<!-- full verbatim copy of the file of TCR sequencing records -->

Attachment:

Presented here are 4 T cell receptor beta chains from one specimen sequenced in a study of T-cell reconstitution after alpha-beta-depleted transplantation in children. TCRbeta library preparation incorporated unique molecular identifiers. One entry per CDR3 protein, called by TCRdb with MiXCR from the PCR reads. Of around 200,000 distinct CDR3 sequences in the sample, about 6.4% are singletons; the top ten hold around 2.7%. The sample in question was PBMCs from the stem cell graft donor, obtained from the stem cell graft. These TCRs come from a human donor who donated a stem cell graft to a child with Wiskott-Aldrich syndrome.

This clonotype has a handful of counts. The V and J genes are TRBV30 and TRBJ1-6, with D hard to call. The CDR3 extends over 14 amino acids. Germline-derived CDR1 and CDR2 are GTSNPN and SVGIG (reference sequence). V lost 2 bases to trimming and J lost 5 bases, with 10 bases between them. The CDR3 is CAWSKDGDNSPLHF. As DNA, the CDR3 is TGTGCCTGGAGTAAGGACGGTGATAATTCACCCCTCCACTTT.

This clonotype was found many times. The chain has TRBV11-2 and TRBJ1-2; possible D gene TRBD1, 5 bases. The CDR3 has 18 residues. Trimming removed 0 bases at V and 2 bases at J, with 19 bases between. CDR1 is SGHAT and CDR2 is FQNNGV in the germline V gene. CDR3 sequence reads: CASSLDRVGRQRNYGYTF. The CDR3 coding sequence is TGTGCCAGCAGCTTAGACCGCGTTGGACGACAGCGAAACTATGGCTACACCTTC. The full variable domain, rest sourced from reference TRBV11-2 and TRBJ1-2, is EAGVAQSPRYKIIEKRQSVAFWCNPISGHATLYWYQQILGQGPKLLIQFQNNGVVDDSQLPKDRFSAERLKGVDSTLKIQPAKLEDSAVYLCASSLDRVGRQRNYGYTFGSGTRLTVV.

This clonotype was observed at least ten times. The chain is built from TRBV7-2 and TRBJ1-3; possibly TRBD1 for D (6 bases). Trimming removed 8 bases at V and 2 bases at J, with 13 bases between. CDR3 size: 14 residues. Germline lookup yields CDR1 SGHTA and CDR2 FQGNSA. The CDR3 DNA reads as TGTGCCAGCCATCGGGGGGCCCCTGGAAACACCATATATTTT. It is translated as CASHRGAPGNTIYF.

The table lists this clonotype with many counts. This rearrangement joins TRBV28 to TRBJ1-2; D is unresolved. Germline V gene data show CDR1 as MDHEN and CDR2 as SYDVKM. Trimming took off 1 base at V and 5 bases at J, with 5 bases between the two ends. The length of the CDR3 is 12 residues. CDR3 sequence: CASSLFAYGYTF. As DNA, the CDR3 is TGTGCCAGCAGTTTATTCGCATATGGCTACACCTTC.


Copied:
Presented here are 4 T cell receptor beta chains from one specimen sequenced in a study of T-cell reconstitution after alpha-beta-depleted transplantation in children. TCRbeta library preparation incorporated unique molecular identifiers. One entry per CDR3 protein, called by TCRdb with MiXCR from the PCR reads. Of around 200,000 distinct CDR3 sequences in the sample, about 6.4% are singletons; the top ten hold around 2.7%. The sample in question was PBMCs from the stem cell graft donor, obtained from the stem cell graft. These TCRs come from a human donor who donated a stem cell graft to a child with Wiskott-Aldrich syndrome.

This clonotype has a handful of counts. The V and J genes are TRBV30 and TRBJ1-6, with D hard to call. The CDR3 extends over 14 amino acids. Germline-derived CDR1 and CDR2 are GTSNPN and SVGIG (reference sequence). V lost 2 bases to trimming and J lost 5 bases, with 10 bases between them. The CDR3 is CAWSKDGDNSPLHF. As DNA, the CDR3 is TGTGCCTGGAGTAAGGACGGTGATAATTCACCCCTCCACTTT.

This clonotype was found many times. The chain has TRBV11-2 and TRBJ1-2; possible D gene TRBD1, 5 bases. The CDR3 has 18 residues. Trimming removed 0 bases at V and 2 bases at J, with 19 bases between. CDR1 is SGHAT and CDR2 is FQNNGV in the germline V gene. CDR3 sequence reads: CASSLDRVGRQRNYGYTF. The CDR3 coding sequence is TGTGCCAGCAGCTTAGACCGCGTTGGACGACAGCGAAACTATGGCTACACCTTC. The full variable domain, rest sourced from reference TRBV11-2 and TRBJ1-2, is EAGVAQSPRYKIIEKRQSVAFWCNPISGHATLYWYQQILGQGPKLLIQFQNNGVVDDSQLPKDRFSAERLKGVDSTLKIQPAKLEDSAVYLCASSLDRVGRQRNYGYTFGSGTRLTVV.

This clonotype was observed at least ten times. The chain is built from TRBV7-2 and TRBJ1-3; possibly TRBD1 for D (6 bases). Trimming removed 8 bases at V and 2 bases at J, with 13 bases between. CDR3 size: 14 residues. Germline lookup yields CDR1 SGHTA and CDR2 FQGNSA. The CDR3 DNA reads as TGTGCCAGCCATCGGGGGGCCCCTGGAAACACCATATATTTT. It is translated as CASHRGAPGNTIYF.

The table lists this clonotype with many counts. This rearrangement joins TRBV28 to TRBJ1-2; D is unresolved. Germline V gene data show CDR1 as MDHEN and CDR2 as SYDVKM. Trimming took off 1 base at V and 5 bases at J, with 5 bases between the two ends. The length of the CDR3 is 12 residues. CDR3 sequence: CASSLFAYGYTF. As DNA, the CDR3 is TGTGCCAGCAGTTTATTCGCATATGGCTACACCTTC.